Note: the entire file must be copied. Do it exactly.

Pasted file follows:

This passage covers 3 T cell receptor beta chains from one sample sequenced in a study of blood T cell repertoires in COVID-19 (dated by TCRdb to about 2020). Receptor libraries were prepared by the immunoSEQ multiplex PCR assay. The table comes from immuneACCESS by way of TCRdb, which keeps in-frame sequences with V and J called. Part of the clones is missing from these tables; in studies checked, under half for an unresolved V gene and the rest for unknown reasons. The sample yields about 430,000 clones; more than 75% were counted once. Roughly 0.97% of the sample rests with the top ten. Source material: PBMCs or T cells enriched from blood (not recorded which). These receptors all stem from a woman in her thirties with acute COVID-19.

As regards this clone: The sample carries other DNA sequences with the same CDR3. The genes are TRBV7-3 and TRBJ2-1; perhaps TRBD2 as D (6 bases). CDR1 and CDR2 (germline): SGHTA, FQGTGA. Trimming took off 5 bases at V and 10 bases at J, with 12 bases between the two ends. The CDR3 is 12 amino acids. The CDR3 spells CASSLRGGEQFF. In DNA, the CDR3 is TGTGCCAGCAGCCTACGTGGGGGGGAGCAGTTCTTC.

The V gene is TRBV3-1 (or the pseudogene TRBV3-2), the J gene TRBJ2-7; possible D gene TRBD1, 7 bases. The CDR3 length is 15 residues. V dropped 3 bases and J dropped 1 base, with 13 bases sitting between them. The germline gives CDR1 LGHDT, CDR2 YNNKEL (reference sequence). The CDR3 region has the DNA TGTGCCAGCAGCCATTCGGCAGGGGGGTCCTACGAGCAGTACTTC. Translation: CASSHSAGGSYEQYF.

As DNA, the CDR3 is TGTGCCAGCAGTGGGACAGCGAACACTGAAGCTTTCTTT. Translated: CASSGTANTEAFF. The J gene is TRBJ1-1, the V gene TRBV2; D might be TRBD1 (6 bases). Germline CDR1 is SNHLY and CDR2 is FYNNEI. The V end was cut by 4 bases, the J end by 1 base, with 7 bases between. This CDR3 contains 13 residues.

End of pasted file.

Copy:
This passage covers 3 T cell receptor beta chains from one sample sequenced in a study of blood T cell repertoires in COVID-19 (dated by TCRdb to about 2020). Receptor libraries were prepared by the immunoSEQ multiplex PCR assay. The table comes from immuneACCESS by way of TCRdb, which keeps in-frame sequences with V and J called. Part of the clones is missing from these tables; in studies checked, under half for an unresolved V gene and the rest for unknown reasons. The sample yields about 430,000 clones; more than 75% were counted once. Roughly 0.97% of the sample rests with the top ten. Source material: PBMCs or T cells enriched from blood (not recorded which). These receptors all stem from a woman in her thirties with acute COVID-19.

As regards this clone: The sample carries other DNA sequences with the same CDR3. The genes are TRBV7-3 and TRBJ2-1; perhaps TRBD2 as D (6 bases). CDR1 and CDR2 (germline): SGHTA, FQGTGA. Trimming took off 5 bases at V and 10 bases at J, with 12 bases between the two ends. The CDR3 is 12 amino acids. The CDR3 spells CASSLRGGEQFF. In DNA, the CDR3 is TGTGCCAGCAGCCTACGTGGGGGGGAGCAGTTCTTC.

The V gene is TRBV3-1 (or the pseudogene TRBV3-2), the J gene TRBJ2-7; possible D gene TRBD1, 7 bases. The CDR3 length is 15 residues. V dropped 3 bases and J dropped 1 base, with 13 bases sitting between them. The germline gives CDR1 LGHDT, CDR2 YNNKEL (reference sequence). The CDR3 region has the DNA TGTGCCAGCAGCCATTCGGCAGGGGGGTCCTACGAGCAGTACTTC. Translation: CASSHSAGGSYEQYF.

As DNA, the CDR3 is TGTGCCAGCAGTGGGACAGCGAACACTGAAGCTTTCTTT. Translated: CASSGTANTEAFF. The J gene is TRBJ1-1, the V gene TRBV2; D might be TRBD1 (6 bases). Germline CDR1 is SNHLY and CDR2 is FYNNEI. The V end was cut by 4 bases, the J end by 1 base, with 7 bases between. This CDR3 contains 13 residues.